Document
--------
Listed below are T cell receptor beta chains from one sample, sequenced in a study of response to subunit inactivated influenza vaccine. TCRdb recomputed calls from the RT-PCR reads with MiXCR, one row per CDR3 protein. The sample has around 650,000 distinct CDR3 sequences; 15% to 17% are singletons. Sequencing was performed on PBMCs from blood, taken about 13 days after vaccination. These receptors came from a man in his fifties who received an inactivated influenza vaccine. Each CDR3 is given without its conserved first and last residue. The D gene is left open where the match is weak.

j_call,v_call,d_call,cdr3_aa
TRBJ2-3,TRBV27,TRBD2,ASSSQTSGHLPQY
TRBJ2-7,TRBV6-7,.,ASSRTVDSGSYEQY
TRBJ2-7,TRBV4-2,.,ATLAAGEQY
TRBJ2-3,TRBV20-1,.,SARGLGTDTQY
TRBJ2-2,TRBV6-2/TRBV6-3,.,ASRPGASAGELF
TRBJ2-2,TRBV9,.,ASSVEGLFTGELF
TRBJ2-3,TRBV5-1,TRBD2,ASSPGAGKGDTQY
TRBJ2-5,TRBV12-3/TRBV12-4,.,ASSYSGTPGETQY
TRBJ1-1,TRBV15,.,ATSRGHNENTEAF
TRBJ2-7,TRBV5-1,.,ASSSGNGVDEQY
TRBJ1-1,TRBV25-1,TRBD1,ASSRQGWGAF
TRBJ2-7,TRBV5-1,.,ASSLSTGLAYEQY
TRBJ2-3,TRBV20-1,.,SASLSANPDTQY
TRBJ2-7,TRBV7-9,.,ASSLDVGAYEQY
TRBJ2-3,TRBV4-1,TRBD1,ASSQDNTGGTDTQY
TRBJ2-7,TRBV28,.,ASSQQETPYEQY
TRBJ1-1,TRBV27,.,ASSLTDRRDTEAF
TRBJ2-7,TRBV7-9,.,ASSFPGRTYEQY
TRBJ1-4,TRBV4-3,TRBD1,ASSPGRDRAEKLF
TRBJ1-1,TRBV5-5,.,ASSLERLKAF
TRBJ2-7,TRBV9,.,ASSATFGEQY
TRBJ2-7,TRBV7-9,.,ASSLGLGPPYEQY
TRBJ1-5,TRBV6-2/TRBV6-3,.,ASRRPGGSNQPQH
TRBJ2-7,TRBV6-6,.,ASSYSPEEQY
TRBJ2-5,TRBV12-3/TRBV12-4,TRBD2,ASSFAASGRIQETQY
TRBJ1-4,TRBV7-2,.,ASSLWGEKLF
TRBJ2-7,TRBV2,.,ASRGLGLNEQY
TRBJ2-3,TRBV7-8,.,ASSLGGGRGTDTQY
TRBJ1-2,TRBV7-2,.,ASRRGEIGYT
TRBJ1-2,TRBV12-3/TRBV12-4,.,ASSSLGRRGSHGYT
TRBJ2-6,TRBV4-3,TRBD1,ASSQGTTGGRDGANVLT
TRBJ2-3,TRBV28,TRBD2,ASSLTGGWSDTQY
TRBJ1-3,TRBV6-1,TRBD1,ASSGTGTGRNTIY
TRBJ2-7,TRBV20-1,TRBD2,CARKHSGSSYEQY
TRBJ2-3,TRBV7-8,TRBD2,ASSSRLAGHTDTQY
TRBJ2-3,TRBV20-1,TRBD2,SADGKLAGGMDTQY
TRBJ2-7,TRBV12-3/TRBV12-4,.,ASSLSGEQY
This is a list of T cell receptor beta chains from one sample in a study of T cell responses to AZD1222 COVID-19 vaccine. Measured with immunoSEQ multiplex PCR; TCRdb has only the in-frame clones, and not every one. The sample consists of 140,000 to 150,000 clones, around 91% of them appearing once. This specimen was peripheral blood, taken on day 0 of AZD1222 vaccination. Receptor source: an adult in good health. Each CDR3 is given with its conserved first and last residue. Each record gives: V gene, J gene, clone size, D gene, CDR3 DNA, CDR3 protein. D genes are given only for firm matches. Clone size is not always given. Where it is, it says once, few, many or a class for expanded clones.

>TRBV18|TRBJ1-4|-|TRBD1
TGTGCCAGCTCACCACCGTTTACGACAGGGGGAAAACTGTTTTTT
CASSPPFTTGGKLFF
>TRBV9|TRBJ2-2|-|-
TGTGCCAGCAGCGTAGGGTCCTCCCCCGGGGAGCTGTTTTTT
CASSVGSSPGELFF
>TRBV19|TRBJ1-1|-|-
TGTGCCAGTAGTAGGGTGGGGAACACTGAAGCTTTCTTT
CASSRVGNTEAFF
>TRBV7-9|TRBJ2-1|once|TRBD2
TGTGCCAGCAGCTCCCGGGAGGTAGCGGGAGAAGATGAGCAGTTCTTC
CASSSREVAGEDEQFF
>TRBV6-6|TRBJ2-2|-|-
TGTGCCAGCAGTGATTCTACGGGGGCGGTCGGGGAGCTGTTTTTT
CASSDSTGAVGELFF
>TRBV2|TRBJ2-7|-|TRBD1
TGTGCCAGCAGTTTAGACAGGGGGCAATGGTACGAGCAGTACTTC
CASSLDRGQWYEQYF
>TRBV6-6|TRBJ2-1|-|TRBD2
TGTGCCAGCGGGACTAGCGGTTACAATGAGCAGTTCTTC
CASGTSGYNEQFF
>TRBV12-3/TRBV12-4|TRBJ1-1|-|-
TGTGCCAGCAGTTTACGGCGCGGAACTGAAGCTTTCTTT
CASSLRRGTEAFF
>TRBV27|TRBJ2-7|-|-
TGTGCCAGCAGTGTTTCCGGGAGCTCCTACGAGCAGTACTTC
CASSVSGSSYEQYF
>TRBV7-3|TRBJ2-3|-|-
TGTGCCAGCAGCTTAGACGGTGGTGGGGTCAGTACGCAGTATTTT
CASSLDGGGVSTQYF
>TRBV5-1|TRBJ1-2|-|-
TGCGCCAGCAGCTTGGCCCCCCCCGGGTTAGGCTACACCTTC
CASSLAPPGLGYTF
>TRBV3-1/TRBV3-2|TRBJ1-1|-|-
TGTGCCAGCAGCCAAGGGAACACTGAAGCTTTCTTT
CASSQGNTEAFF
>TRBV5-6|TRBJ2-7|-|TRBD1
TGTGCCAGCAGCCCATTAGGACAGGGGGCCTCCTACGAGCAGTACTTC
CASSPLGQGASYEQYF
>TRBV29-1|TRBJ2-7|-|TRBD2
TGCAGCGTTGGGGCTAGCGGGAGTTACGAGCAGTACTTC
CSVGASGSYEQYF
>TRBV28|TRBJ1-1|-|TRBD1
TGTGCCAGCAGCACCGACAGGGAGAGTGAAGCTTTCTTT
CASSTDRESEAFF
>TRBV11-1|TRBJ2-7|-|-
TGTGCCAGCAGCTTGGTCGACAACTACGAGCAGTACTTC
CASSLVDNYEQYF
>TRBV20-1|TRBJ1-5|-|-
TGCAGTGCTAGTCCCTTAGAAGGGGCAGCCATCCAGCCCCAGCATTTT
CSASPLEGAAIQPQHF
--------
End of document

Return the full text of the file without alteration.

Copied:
Listed below are T cell receptor beta chains from one sample, sequenced in a study of response to subunit inactivated influenza vaccine. TCRdb recomputed calls from the RT-PCR reads with MiXCR, one row per CDR3 protein. The sample has around 650,000 distinct CDR3 sequences; 15% to 17% are singletons. Sequencing was performed on PBMCs from blood, taken about 13 days after vaccination. These receptors came from a man in his fifties who received an inactivated influenza vaccine. Each CDR3 is given without its conserved first and last residue. The D gene is left open where the match is weak.

j_call,v_call,d_call,cdr3_aa
TRBJ2-3,TRBV27,TRBD2,ASSSQTSGHLPQY
TRBJ2-7,TRBV6-7,.,ASSRTVDSGSYEQY
TRBJ2-7,TRBV4-2,.,ATLAAGEQY
TRBJ2-3,TRBV20-1,.,SARGLGTDTQY
TRBJ2-2,TRBV6-2/TRBV6-3,.,ASRPGASAGELF
TRBJ2-2,TRBV9,.,ASSVEGLFTGELF
TRBJ2-3,TRBV5-1,TRBD2,ASSPGAGKGDTQY
TRBJ2-5,TRBV12-3/TRBV12-4,.,ASSYSGTPGETQY
TRBJ1-1,TRBV15,.,ATSRGHNENTEAF
TRBJ2-7,TRBV5-1,.,ASSSGNGVDEQY
TRBJ1-1,TRBV25-1,TRBD1,ASSRQGWGAF
TRBJ2-7,TRBV5-1,.,ASSLSTGLAYEQY
TRBJ2-3,TRBV20-1,.,SASLSANPDTQY
TRBJ2-7,TRBV7-9,.,ASSLDVGAYEQY
TRBJ2-3,TRBV4-1,TRBD1,ASSQDNTGGTDTQY
TRBJ2-7,TRBV28,.,ASSQQETPYEQY
TRBJ1-1,TRBV27,.,ASSLTDRRDTEAF
TRBJ2-7,TRBV7-9,.,ASSFPGRTYEQY
TRBJ1-4,TRBV4-3,TRBD1,ASSPGRDRAEKLF
TRBJ1-1,TRBV5-5,.,ASSLERLKAF
TRBJ2-7,TRBV9,.,ASSATFGEQY
TRBJ2-7,TRBV7-9,.,ASSLGLGPPYEQY
TRBJ1-5,TRBV6-2/TRBV6-3,.,ASRRPGGSNQPQH
TRBJ2-7,TRBV6-6,.,ASSYSPEEQY
TRBJ2-5,TRBV12-3/TRBV12-4,TRBD2,ASSFAASGRIQETQY
TRBJ1-4,TRBV7-2,.,ASSLWGEKLF
TRBJ2-7,TRBV2,.,ASRGLGLNEQY
TRBJ2-3,TRBV7-8,.,ASSLGGGRGTDTQY
TRBJ1-2,TRBV7-2,.,ASRRGEIGYT
TRBJ1-2,TRBV12-3/TRBV12-4,.,ASSSLGRRGSHGYT
TRBJ2-6,TRBV4-3,TRBD1,ASSQGTTGGRDGANVLT
TRBJ2-3,TRBV28,TRBD2,ASSLTGGWSDTQY
TRBJ1-3,TRBV6-1,TRBD1,ASSGTGTGRNTIY
TRBJ2-7,TRBV20-1,TRBD2,CARKHSGSSYEQY
TRBJ2-3,TRBV7-8,TRBD2,ASSSRLAGHTDTQY
TRBJ2-3,TRBV20-1,TRBD2,SADGKLAGGMDTQY
TRBJ2-7,TRBV12-3/TRBV12-4,.,ASSLSGEQY
This is a list of T cell receptor beta chains from one sample in a study of T cell responses to AZD1222 COVID-19 vaccine. Measured with immunoSEQ multiplex PCR; TCRdb has only the in-frame clones, and not every one. The sample consists of 140,000 to 150,000 clones, around 91% of them appearing once. This specimen was peripheral blood, taken on day 0 of AZD1222 vaccination. Receptor source: an adult in good health. Each CDR3 is given with its conserved first and last residue. Each record gives: V gene, J gene, clone size, D gene, CDR3 DNA, CDR3 protein. D genes are given only for firm matches. Clone size is not always given. Where it is, it says once, few, many or a class for expanded clones.

>TRBV18|TRBJ1-4|-|TRBD1
TGTGCCAGCTCACCACCGTTTACGACAGGGGGAAAACTGTTTTTT
CASSPPFTTGGKLFF
>TRBV9|TRBJ2-2|-|-
TGTGCCAGCAGCGTAGGGTCCTCCCCCGGGGAGCTGTTTTTT
CASSVGSSPGELFF
>TRBV19|TRBJ1-1|-|-
TGTGCCAGTAGTAGGGTGGGGAACACTGAAGCTTTCTTT
CASSRVGNTEAFF
>TRBV7-9|TRBJ2-1|once|TRBD2
TGTGCCAGCAGCTCCCGGGAGGTAGCGGGAGAAGATGAGCAGTTCTTC
CASSSREVAGEDEQFF
>TRBV6-6|TRBJ2-2|-|-
TGTGCCAGCAGTGATTCTACGGGGGCGGTCGGGGAGCTGTTTTTT
CASSDSTGAVGELFF
>TRBV2|TRBJ2-7|-|TRBD1
TGTGCCAGCAGTTTAGACAGGGGGCAATGGTACGAGCAGTACTTC
CASSLDRGQWYEQYF
>TRBV6-6|TRBJ2-1|-|TRBD2
TGTGCCAGCGGGACTAGCGGTTACAATGAGCAGTTCTTC
CASGTSGYNEQFF
>TRBV12-3/TRBV12-4|TRBJ1-1|-|-
TGTGCCAGCAGTTTACGGCGCGGAACTGAAGCTTTCTTT
CASSLRRGTEAFF
>TRBV27|TRBJ2-7|-|-
TGTGCCAGCAGTGTTTCCGGGAGCTCCTACGAGCAGTACTTC
CASSVSGSSYEQYF
>TRBV7-3|TRBJ2-3|-|-
TGTGCCAGCAGCTTAGACGGTGGTGGGGTCAGTACGCAGTATTTT
CASSLDGGGVSTQYF
>TRBV5-1|TRBJ1-2|-|-
TGCGCCAGCAGCTTGGCCCCCCCCGGGTTAGGCTACACCTTC
CASSLAPPGLGYTF
>TRBV3-1/TRBV3-2|TRBJ1-1|-|-
TGTGCCAGCAGCCAAGGGAACACTGAAGCTTTCTTT
CASSQGNTEAFF
>TRBV5-6|TRBJ2-7|-|TRBD1
TGTGCCAGCAGCCCATTAGGACAGGGGGCCTCCTACGAGCAGTACTTC
CASSPLGQGASYEQYF
>TRBV29-1|TRBJ2-7|-|TRBD2
TGCAGCGTTGGGGCTAGCGGGAGTTACGAGCAGTACTTC
CSVGASGSYEQYF
>TRBV28|TRBJ1-1|-|TRBD1
TGTGCCAGCAGCACCGACAGGGAGAGTGAAGCTTTCTTT
CASSTDRESEAFF
>TRBV11-1|TRBJ2-7|-|-
TGTGCCAGCAGCTTGGTCGACAACTACGAGCAGTACTTC
CASSLVDNYEQYF
>TRBV20-1|TRBJ1-5|-|-
TGCAGTGCTAGTCCCTTAGAAGGGGCAGCCATCCAGCCCCAGCATTTT
CSASPLEGAAIQPQHF